With Jock and Snyder, quality is expected. With Image though, we all know that longevity is a never a guarantee. Not to open the comic Kimono too wide, but Image books get one arc to prove themselves on sales numbers, if they don’t make the mark than hope you weren’t too attached to that story. Of course with this baller marquee on the cover, I believe WYTCHES will have the current staying power of SAGA with the long draw editorial is letting Snyder play. He is letting points breathe instead of spewing them out en masse. This is not a critique; it’s a compliment to see what a creator who I admire and respect can truly accomplish when untethered from continuity shackles, family friendly mandates and larger story support structure.

The question of do you like it Optimous is moot and I still refuse to answer it point blank, so please stop asking folks. I love this book, but that’s an opinion and opinions are like assholes in that they usually stink and are utterly invaluable. Make your own decision. Are you ready for an old look at a new favorite in the horror genre? Do you have room for one more book on your pull list? Do you want staying power of story and the slow doling out of story versus flashes of character moments? If yes, than get up on WYTCHES bytches.

WAYWARD #1 COMIC REVIEW: Zub Kicks Barriers Instead of Skulls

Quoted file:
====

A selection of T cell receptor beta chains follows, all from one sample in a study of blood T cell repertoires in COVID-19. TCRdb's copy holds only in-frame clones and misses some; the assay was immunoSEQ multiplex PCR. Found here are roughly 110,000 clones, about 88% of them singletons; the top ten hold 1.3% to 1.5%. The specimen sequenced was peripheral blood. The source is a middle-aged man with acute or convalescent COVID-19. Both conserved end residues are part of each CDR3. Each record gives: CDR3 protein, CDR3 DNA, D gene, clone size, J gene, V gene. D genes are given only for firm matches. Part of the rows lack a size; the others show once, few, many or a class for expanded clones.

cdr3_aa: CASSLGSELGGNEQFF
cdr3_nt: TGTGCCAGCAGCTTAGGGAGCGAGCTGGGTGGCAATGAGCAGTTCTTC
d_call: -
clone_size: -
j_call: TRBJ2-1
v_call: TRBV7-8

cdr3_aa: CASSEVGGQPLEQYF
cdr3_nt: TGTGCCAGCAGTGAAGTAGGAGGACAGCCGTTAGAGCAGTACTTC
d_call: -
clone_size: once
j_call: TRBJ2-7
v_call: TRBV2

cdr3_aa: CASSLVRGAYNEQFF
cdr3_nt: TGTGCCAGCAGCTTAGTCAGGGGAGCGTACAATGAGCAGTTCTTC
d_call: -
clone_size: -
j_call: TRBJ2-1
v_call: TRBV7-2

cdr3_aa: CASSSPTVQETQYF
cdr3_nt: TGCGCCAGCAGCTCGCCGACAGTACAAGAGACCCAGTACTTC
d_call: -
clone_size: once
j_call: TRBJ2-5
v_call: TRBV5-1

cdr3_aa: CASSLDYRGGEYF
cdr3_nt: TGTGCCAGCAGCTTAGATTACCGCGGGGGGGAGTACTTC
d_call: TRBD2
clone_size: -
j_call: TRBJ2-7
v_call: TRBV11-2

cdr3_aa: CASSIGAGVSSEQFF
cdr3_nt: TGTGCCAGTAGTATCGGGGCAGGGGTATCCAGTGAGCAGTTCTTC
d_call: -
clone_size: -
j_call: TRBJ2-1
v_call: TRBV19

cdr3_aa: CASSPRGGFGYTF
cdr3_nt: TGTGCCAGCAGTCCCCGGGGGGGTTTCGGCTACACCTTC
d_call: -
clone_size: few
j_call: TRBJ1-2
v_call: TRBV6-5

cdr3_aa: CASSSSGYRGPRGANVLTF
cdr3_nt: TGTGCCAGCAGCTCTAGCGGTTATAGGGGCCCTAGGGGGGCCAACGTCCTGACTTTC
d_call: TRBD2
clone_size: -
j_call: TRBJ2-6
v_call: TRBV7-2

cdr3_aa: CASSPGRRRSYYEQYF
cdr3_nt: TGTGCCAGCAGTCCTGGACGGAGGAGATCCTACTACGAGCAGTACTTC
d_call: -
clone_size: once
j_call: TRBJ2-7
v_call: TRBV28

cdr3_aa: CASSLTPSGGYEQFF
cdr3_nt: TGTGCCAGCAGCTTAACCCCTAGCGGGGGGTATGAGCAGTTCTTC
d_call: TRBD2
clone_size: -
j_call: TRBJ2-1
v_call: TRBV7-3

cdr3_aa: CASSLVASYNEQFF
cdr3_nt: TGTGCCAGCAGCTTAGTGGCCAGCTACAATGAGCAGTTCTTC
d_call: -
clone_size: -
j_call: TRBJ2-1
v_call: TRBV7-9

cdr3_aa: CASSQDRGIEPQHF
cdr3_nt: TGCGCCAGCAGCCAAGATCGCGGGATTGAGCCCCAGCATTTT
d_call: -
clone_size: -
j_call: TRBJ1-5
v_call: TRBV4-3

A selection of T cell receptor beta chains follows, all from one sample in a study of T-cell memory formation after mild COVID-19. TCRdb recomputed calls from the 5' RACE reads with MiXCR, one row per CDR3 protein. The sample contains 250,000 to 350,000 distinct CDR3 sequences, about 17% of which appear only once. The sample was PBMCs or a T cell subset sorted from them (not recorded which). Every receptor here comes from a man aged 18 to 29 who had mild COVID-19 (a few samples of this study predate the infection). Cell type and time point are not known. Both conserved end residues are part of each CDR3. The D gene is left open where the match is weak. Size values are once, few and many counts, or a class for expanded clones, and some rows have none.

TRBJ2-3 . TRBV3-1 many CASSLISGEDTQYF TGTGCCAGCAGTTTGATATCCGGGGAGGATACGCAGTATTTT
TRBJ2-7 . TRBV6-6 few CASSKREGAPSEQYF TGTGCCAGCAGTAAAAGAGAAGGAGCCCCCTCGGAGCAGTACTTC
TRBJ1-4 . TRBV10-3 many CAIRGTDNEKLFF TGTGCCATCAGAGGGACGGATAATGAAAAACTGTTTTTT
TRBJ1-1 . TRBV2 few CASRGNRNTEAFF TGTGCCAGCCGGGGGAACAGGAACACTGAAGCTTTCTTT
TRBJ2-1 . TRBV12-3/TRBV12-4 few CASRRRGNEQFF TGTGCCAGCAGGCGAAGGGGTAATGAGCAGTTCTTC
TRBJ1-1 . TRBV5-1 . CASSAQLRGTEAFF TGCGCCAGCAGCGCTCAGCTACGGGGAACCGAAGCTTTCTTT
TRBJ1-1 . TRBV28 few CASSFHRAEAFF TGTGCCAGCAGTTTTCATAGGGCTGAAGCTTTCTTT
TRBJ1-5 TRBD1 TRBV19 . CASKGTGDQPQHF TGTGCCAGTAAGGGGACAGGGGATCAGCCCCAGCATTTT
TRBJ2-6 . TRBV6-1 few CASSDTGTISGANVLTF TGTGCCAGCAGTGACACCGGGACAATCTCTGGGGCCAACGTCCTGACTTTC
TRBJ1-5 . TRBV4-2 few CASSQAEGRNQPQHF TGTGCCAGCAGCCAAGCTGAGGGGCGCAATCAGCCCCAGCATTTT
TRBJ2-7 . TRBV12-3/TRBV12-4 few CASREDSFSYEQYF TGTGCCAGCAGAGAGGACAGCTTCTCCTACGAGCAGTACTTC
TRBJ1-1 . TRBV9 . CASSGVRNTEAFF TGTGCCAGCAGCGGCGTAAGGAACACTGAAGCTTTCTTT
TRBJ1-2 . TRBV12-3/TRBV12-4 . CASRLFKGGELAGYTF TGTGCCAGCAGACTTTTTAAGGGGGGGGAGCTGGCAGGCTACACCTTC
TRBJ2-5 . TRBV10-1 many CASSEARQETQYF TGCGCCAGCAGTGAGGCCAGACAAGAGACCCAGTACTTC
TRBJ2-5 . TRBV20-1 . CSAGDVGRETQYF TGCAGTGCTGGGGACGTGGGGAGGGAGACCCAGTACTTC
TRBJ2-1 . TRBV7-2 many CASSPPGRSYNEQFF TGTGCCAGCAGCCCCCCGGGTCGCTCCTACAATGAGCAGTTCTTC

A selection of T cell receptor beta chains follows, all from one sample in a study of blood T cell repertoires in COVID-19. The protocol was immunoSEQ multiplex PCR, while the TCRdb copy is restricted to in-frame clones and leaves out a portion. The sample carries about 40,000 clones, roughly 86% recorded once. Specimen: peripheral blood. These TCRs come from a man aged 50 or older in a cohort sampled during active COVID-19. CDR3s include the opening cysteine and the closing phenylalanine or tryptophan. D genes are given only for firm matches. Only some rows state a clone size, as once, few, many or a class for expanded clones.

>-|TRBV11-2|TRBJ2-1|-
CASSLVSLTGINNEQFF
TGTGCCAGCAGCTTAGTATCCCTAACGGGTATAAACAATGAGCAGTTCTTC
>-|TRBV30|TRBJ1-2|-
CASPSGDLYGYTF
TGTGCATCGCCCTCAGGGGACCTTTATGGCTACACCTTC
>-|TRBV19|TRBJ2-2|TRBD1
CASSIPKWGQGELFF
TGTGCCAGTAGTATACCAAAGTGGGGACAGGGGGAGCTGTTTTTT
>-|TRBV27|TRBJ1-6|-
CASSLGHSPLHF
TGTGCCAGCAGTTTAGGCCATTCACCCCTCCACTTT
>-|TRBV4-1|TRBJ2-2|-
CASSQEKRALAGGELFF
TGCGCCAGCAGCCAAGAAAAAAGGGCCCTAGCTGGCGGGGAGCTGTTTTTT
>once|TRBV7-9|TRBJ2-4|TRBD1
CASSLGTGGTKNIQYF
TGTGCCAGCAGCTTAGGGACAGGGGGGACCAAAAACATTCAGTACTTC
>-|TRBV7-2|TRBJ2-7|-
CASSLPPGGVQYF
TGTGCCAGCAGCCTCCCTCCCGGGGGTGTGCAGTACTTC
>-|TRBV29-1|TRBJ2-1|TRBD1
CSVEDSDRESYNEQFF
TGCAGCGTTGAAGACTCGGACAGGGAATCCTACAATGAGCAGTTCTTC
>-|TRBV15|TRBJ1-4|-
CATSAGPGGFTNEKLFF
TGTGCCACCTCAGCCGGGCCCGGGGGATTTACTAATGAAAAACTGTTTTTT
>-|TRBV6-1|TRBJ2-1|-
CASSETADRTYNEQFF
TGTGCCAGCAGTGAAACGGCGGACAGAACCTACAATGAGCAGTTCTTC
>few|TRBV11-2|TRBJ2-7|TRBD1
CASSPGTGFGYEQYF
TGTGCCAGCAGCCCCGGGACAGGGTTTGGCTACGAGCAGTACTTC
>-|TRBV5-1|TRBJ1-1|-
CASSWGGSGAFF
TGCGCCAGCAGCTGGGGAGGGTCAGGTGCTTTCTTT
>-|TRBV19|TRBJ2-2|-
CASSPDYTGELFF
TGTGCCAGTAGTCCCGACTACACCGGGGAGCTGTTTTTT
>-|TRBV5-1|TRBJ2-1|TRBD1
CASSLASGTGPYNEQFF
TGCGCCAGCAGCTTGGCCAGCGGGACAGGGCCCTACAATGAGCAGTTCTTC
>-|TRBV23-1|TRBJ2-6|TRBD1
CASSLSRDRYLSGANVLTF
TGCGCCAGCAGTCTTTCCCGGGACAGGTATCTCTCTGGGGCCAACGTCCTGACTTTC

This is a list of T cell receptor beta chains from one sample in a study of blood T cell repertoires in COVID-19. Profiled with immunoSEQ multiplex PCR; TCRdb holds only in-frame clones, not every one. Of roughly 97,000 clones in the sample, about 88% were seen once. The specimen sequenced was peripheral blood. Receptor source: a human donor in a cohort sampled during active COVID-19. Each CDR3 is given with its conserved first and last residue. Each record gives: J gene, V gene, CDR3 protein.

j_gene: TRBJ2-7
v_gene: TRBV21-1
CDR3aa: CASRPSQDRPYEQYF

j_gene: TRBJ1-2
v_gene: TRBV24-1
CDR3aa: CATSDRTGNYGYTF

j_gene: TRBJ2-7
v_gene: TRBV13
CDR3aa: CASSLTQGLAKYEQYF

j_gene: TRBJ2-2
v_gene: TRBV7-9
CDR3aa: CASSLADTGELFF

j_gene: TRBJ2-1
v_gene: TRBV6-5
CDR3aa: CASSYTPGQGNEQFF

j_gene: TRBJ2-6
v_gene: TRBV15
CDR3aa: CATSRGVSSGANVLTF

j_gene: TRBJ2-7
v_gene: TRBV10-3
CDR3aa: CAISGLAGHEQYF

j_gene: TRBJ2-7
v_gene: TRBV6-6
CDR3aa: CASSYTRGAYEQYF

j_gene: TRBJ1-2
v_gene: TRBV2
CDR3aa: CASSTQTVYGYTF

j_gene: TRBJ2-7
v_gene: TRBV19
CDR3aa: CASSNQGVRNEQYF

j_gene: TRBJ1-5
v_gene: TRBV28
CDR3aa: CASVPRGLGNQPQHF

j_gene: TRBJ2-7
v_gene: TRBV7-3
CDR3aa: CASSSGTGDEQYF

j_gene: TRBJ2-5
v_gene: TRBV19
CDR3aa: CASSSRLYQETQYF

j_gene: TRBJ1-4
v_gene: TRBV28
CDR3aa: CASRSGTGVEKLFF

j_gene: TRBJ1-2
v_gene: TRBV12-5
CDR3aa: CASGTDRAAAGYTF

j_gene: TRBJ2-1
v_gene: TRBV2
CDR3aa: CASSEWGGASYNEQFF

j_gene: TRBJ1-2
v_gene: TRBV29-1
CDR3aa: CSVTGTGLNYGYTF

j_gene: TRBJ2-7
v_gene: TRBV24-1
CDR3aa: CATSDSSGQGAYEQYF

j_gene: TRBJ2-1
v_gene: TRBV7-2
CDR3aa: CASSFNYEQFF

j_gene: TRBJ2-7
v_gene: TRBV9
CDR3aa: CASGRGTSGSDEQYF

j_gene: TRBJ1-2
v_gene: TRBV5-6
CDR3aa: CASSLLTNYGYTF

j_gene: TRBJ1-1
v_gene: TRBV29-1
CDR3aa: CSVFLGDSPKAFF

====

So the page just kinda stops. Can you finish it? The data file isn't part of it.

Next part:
Wayward01B-AlinaUrusovWAYWARD 1 (In Stores August 2014)
Writer: Jim Zub
Artist: Steve Cummings
Publisher: Image
Reviwer: Rob Patey (aka – Optimous Douche, Ain’t it Cool News) 

I find it hard to believe it’s been 4 years since I was first contacted by a lone Eastern Europeanish immigrant named Jim Zubkavich. Traveling by steamer ship from the same piece of shit country as Balki from Perfect Strangers, I received his telegraph requesting coverage of his book SKULL KICKERS, which would be his indentured servitude golden ticket to America.

Now he’s a shining example of the American Dream and how indentured servitude is really a great piece of currency, the kavich has left the building and Jim Zub delivers another comic problem solver with WAYWARD 1.

That’s right, a comic problem solver. Anyone can write a story or lasso words around editorial edicts, but the ones worth remembering always stand at the ready to fill a void or vacuum.

Back then, with SKULL KICKERS Kavich showed us that comics could be fun as his nameless D&D characters pretty much kicked a bunch of skulls inside the story wrappers of every fantasy trope imaginable. 2010 was a bummer fucking year as the Big 2 put their current universes in neutral and took all the top talent to the board room to usher in the Meticulously Measured Metrics Age of comics. Kavich said, no silly Americans, do not be sad the beetle blues has been shot by the Lord of Foldgers, laugh at my silly dwarf man instead.

Wayward01A-SteveCummings_RossACampbellToday, Zub fixes a problem that has been screaming at comics since the first bra was burned and yet amidst that screeching there is still so little problem solving – that’s right, I’m talking about some lady protagonisting. Not only does Zub go lady, he actually goes teenage lady, and I’ll tell you that it definitely works.

Rori Lane is not only about to undergo a fantastic journey filled with comic bookey stuff, but she’s also on a journey of discovery as a stranger in a strange land that I already find equally if not more intriguing than the fantasy. Her half Irish, half Japanese decent only lasted until her parents divorce. Mom gets Rori, so Rori gets to move to Tokyo.